Dessert: A Real Bracaha!

You are at a חתונה and all of a sudden they roll in the Viennese tables full of cakes, chocolates, ice cream, melons and bread. You are not sure whether or not you should recite a ברכה ראשונה over any of these desserts. The question is equally applicable in your own home whether on Shabbos or any given day of the week: Do I or don’t I need to recite a ברכה over dessert?

The Shulchan Aruch1 states that when one eats bread, all foods which are eaten together with the bread are פטור (exempt) from a ברכה because they are secondary to the bread. Therefore, the ברכה recited over the bread covers any other food that is eaten, as well.

On the other hand, since a dessert is eaten to end the meal with a sweet taste, it is entirely different since the intention is not to eat it as an […]

A Matter of Public Interest

“Oh, you need a loan to buy a new car? Check out Penn-Atlantic Credit Union. They’re practically giving money away!”

With interest rates of less than half of what is typically offered by a conventional bank, credit unions are a practical and popular choice for many consumers. Credit unions can give these low rates because they are non-profit and cooperatively owned. In order to borrow from a credit union, you must first be a member; every member is a partial owner, with both a financial stake and a vote in how it is run. This arrangement, however, presents a serious halachic concern: ribbis, the Torah prohibition against borrowing and lending of money with interest.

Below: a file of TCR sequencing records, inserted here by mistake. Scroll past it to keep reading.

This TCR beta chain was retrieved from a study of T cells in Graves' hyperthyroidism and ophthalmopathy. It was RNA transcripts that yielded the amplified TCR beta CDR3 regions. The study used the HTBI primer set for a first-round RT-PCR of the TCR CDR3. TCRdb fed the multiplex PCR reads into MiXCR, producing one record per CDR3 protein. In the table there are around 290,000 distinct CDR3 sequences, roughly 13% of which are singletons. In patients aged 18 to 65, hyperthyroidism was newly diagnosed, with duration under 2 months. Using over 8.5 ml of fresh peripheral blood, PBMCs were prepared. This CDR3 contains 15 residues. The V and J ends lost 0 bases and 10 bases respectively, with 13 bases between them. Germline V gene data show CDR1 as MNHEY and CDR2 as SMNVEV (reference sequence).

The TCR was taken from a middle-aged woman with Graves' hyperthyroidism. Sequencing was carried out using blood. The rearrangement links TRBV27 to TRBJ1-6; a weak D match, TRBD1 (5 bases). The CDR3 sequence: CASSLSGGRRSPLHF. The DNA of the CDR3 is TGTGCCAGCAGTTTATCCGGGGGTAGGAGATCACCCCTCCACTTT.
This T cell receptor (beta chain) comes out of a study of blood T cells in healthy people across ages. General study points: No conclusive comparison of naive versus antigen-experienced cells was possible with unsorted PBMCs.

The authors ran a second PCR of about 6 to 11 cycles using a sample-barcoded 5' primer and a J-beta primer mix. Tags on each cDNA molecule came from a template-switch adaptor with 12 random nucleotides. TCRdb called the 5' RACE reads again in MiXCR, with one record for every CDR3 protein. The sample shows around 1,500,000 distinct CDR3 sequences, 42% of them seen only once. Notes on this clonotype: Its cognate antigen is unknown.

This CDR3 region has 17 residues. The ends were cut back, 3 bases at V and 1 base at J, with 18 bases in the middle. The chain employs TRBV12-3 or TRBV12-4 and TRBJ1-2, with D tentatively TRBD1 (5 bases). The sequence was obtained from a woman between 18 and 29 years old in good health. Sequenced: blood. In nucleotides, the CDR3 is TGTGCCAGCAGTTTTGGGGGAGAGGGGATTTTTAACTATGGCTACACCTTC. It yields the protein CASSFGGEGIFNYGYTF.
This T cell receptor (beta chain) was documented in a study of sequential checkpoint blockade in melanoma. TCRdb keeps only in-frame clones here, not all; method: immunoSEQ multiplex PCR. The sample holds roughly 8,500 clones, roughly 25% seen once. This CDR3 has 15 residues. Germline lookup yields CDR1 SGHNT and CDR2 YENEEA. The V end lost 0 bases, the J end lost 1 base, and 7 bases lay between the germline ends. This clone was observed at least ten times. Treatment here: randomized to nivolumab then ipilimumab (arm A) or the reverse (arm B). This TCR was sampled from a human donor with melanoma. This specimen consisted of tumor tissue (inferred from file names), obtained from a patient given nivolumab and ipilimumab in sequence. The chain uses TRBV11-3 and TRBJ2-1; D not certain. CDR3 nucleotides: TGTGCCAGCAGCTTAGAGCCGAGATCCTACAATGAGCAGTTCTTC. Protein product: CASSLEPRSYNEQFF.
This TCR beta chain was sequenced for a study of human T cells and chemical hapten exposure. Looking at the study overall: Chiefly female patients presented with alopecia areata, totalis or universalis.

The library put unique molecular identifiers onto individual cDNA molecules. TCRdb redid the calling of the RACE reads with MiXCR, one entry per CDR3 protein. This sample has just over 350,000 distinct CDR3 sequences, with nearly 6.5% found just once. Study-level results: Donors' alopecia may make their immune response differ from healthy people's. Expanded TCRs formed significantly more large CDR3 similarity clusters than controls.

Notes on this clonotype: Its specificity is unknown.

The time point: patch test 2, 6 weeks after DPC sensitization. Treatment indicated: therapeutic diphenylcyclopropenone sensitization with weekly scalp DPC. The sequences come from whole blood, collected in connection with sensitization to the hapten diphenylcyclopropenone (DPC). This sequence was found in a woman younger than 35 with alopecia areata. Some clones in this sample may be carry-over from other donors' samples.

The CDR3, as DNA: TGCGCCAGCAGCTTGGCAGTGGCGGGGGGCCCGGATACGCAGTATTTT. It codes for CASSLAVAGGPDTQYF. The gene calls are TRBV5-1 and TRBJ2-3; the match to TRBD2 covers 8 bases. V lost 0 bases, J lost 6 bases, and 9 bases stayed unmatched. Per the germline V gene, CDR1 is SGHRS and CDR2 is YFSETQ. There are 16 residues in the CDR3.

In truth, there is a similar ribbis concern in many bank loans. Mutual savings banks are structured similarly to credit unions; each depositor is a partial owner. The bank essentially acts as a shadchan between the many owners […]

Navigating the Pizza Paradox: Pas or Pas Nisht

If you ask any out-of-town kiruv professional involved in outreach, “What are the two most important community ‘must-haves’ needed to attract baalei teshuvah or create growth in a particular Jewish community?”, nine times out of ten the answer you will get is 1) an eruv and 2) a kosher pizza shop! I can bear witness to this fact. At the beginning of my tenure as executive director of the Vaad Hoer of St. Louis 35 years ago, I sent out a questionnaire to the frum kehilos and the community at large asking what they think would enhance the St. Louis frum community. Believe it or not, the overwhelming response was a kosher pizza shop. Soon thereafter, a kosher pizza shop opened. Subsequently, two community eruvim were also built.

Similarly, over 40 years ago in my shul in Birmingham, Alabama, where the community was too small to support either a kosher pizza […]